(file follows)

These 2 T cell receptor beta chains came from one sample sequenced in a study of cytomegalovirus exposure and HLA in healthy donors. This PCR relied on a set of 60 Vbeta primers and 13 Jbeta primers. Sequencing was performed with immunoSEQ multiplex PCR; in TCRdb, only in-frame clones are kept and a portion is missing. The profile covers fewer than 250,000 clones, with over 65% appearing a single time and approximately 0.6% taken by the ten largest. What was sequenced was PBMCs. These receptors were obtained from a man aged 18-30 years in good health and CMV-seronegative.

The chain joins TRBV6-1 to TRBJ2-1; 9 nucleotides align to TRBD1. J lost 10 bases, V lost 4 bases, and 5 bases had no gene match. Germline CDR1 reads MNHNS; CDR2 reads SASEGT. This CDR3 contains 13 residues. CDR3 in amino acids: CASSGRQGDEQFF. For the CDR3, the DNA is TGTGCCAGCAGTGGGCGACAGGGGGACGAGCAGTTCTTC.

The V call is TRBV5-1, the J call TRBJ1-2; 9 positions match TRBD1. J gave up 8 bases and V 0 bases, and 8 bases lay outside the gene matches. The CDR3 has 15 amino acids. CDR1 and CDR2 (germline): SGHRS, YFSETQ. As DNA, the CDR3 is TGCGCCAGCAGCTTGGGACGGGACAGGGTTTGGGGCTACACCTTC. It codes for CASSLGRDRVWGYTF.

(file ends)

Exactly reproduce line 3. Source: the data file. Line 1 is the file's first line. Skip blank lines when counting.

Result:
The V call is TRBV5-1, the J call TRBJ1-2; 9 positions match TRBD1. J gave up 8 bases and V 0 bases, and 8 bases lay outside the gene matches. The CDR3 has 15 amino acids. CDR1 and CDR2 (germline): SGHRS, YFSETQ. As DNA, the CDR3 is TGCGCCAGCAGCTTGGGACGGGACAGGGTTTGGGGCTACACCTTC. It codes for CASSLGRDRVWGYTF.